separated two years ago, the will specifically grants them joint
ownership of her estates in Virginia Washington and upstate New York,
along with Jewels, clothing and furniture. And as parting gestures
go, it was a very clever one. From one woman to another, it was a
simple sign of genuine affection and regard, but from a mother to a
son it was a gentle rebuke.
She was upset by his decision
to divorce Mary, known affectionately as Minnie, after a 32-year
marriage which had seen her endure the string of her husband's secret
and not-so-secret mistresses.
Mrs Harriman made her
disapproval very clear when her son suddenly left his long- suffering
wife two years ago for a new love, blonde Chelsea jewellery maker
She had always got on well with
merchant banker's daughter Minnie and was said to have taken an
instant dislike to Belgian-born divorcee Miss Danielson.
Now Minnie, the mother of Mr
Churchill's four children, can have the last laugh as he is forced to
share his £6.2 million inheritance with her.
For years she maintained a
dignified silence and was a constant support to her husband, even
though he conducted a string of very public affairs. His mistresses
included Soraya Khashoggi, former wife of arms dealer Adnan, who
revealed in 1980 that she had enjoyed a secret five-year affair with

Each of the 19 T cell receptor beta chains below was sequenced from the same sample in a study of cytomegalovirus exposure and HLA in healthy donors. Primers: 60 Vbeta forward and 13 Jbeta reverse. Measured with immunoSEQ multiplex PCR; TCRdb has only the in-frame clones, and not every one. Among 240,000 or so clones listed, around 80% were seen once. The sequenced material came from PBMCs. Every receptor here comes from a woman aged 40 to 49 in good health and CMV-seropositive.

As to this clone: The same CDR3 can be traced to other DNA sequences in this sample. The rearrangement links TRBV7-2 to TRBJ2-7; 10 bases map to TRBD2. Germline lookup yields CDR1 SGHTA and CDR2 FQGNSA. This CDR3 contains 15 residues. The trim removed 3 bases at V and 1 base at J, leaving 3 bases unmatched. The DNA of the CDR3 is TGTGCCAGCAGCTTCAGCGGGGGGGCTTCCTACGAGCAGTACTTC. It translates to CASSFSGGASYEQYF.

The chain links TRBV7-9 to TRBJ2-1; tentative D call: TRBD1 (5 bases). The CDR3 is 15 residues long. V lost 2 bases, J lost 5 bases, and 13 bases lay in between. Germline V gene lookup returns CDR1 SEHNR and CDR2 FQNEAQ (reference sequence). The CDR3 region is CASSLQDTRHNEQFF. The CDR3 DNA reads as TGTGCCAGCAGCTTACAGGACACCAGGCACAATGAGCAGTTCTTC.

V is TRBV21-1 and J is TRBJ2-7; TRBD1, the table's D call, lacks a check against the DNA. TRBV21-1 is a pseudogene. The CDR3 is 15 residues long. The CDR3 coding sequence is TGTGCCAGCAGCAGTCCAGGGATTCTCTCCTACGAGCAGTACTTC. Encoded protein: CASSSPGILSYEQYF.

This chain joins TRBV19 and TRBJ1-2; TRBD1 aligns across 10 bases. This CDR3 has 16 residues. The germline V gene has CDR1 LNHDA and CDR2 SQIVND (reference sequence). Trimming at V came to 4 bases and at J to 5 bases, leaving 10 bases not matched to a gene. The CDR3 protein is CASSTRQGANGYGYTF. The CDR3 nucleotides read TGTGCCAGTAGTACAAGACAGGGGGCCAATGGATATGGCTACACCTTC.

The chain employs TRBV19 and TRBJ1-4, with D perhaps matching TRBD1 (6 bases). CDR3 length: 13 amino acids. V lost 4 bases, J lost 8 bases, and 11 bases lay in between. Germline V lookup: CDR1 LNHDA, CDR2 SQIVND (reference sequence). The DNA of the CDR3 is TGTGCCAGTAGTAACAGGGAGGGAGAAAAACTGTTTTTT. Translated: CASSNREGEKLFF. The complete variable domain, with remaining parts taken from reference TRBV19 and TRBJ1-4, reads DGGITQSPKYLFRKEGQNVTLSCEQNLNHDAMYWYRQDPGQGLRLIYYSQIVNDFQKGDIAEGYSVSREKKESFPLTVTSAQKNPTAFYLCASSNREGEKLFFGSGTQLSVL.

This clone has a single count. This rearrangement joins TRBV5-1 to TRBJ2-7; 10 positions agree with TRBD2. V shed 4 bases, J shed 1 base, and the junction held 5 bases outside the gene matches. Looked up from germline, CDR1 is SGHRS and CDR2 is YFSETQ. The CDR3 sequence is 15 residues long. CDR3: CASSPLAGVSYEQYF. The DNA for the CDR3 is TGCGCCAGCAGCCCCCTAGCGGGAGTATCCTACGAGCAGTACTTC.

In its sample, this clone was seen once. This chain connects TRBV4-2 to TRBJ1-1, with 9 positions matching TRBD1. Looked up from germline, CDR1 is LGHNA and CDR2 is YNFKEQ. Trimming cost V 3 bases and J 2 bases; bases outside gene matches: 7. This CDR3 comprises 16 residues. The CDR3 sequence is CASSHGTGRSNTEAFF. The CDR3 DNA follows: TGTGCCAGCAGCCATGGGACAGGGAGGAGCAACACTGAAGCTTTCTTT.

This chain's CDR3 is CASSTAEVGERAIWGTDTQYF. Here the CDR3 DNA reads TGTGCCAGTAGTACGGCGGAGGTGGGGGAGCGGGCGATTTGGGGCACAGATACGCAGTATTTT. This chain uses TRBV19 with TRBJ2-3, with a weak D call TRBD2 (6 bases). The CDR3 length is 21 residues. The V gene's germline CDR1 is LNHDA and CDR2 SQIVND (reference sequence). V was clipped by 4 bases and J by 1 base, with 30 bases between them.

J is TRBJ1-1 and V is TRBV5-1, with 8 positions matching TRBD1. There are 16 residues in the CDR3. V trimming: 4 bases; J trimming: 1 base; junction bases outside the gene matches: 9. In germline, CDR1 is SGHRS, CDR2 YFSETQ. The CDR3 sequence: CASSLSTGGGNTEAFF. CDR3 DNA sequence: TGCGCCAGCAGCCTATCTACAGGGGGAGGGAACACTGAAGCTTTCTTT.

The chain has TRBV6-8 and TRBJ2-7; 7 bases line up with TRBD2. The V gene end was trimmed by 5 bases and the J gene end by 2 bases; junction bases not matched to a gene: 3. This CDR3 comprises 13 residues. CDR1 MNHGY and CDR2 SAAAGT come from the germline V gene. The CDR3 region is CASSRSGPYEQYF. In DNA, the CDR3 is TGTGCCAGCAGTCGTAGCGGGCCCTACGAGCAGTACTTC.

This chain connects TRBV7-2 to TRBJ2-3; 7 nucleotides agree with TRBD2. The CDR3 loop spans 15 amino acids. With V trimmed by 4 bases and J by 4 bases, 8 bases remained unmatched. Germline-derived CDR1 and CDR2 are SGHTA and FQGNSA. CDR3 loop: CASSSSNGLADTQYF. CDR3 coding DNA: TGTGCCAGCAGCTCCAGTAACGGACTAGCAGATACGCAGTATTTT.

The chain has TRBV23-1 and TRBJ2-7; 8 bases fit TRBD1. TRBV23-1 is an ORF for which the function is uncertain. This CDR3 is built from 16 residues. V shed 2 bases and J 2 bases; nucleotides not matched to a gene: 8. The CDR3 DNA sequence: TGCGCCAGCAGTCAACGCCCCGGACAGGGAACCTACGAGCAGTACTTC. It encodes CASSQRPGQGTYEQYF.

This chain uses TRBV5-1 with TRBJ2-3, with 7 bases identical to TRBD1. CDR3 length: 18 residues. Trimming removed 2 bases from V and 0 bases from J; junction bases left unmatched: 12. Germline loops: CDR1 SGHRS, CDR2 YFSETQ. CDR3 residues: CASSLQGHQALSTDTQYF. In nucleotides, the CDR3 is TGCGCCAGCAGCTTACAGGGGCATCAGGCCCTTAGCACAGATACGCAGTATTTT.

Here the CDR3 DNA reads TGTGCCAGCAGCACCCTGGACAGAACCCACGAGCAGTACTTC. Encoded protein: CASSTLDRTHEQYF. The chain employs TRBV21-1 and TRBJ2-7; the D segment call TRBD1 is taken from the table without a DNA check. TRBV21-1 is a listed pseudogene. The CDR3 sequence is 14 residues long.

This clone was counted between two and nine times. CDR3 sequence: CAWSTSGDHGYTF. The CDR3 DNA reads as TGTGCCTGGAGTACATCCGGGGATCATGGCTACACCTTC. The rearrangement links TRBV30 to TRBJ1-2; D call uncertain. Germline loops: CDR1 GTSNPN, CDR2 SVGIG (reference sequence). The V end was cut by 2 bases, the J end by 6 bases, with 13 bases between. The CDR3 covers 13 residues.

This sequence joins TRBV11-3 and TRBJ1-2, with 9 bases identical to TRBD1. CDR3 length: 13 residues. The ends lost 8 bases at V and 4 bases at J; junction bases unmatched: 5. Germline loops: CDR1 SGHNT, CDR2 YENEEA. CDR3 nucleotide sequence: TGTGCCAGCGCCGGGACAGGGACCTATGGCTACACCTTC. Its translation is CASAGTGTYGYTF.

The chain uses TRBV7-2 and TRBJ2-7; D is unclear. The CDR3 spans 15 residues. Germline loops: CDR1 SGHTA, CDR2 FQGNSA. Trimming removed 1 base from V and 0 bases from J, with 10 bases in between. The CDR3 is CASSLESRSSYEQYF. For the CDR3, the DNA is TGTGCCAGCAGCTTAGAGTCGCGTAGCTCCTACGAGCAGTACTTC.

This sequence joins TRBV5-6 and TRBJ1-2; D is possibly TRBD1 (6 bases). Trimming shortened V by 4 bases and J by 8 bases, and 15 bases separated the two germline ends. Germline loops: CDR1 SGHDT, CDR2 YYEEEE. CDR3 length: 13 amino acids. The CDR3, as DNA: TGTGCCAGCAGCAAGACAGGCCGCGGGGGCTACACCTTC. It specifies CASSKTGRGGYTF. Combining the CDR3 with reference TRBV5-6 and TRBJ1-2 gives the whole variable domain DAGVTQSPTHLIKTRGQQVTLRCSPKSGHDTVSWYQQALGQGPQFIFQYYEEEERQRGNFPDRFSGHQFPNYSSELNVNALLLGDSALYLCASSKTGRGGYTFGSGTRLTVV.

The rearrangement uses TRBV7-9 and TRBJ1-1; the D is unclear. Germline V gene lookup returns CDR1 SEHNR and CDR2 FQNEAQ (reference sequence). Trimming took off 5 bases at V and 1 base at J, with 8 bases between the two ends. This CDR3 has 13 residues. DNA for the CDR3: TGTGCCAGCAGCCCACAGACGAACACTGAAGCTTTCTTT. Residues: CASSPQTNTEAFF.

To add insult to injury, she
made her admiration of his lovemaking abilities very public - calling
him a 'super lover'.
In 1992, he had a ten-month
affair with Jan Cushing, a New York heiress he met at a hall in
Then came the final insult when
he finally left her in March last year for the woman he wants to
marry and have by his side at his mother's funeral.
In her will Mrs Harriman also
left her four grandchildren - Randolph, 31, Jack, 21, Jennies, 29,
and Marina, 28 - about £150,000 each. There also bequests to her
chauffeur, cook, and two gardeners. Her most valuable painting, Van
Gogh's White- Roses, worth about £50 million, goes to the
National Gallery of Art in Washington.
Winston S. Churchill - Sir
Winston's grandson - was presented by his mother, Mrs Pamela Harriman
with an Honorary Doctor of Laws degree at Westminster College,
It is quite improper that
Winston Churchill (Junior) is a trustee of THE WINSTON CHURCHILL
It is improper that with his
aunt, family relatives and their friends (all unelected); they should
control the publicly owned and funded WINSTON CHURCHILL MEMORIAL
It is improper that they are
able - just by virtue of their parentage - to patronise the public
with the public's own money.
By their greed and bad
behaviour they taint the Trust.
The Winston Churchill Memorial
Trust was funded by the people in honour of Churchill's great